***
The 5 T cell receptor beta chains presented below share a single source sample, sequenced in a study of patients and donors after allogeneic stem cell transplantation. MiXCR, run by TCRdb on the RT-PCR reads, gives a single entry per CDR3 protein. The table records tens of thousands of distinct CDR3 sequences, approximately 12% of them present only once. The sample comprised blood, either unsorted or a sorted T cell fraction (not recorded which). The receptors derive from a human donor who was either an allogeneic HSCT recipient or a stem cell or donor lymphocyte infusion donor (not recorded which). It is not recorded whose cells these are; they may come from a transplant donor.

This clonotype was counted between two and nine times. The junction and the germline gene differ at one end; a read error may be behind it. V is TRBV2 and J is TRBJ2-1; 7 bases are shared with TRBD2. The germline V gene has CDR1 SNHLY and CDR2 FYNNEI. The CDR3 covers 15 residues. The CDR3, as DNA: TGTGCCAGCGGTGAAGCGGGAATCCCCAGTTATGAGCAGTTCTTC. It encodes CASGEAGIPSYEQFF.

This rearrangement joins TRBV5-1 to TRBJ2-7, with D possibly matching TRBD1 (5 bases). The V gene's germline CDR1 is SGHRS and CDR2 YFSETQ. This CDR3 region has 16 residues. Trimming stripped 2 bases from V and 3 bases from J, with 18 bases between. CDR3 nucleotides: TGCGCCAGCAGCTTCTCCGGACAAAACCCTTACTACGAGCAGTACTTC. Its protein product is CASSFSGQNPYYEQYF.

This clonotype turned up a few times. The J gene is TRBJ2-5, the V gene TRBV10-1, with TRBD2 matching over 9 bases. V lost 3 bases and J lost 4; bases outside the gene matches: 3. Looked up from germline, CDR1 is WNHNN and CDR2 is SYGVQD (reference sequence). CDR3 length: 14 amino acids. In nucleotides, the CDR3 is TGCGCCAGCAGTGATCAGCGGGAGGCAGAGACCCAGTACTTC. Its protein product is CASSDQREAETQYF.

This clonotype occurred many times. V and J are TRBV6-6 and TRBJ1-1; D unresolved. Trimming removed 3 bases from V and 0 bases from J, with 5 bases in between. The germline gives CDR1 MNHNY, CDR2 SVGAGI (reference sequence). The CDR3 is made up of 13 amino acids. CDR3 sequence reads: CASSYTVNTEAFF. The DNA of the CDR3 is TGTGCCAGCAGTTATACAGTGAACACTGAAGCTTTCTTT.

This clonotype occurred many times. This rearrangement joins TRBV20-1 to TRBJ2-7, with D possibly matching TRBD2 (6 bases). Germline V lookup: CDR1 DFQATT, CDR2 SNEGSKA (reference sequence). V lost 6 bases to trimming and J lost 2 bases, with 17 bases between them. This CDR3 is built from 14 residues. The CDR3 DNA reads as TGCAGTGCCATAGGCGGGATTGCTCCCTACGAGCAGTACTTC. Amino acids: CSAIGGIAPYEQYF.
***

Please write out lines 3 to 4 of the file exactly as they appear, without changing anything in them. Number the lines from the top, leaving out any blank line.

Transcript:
This rearrangement joins TRBV5-1 to TRBJ2-7, with D possibly matching TRBD1 (5 bases). The V gene's germline CDR1 is SGHRS and CDR2 YFSETQ. This CDR3 region has 16 residues. Trimming stripped 2 bases from V and 3 bases from J, with 18 bases between. CDR3 nucleotides: TGCGCCAGCAGCTTCTCCGGACAAAACCCTTACTACGAGCAGTACTTC. Its protein product is CASSFSGQNPYYEQYF.

This clonotype turned up a few times. The J gene is TRBJ2-5, the V gene TRBV10-1, with TRBD2 matching over 9 bases. V lost 3 bases and J lost 4; bases outside the gene matches: 3. Looked up from germline, CDR1 is WNHNN and CDR2 is SYGVQD (reference sequence). CDR3 length: 14 amino acids. In nucleotides, the CDR3 is TGCGCCAGCAGTGATCAGCGGGAGGCAGAGACCCAGTACTTC. Its protein product is CASSDQREAETQYF.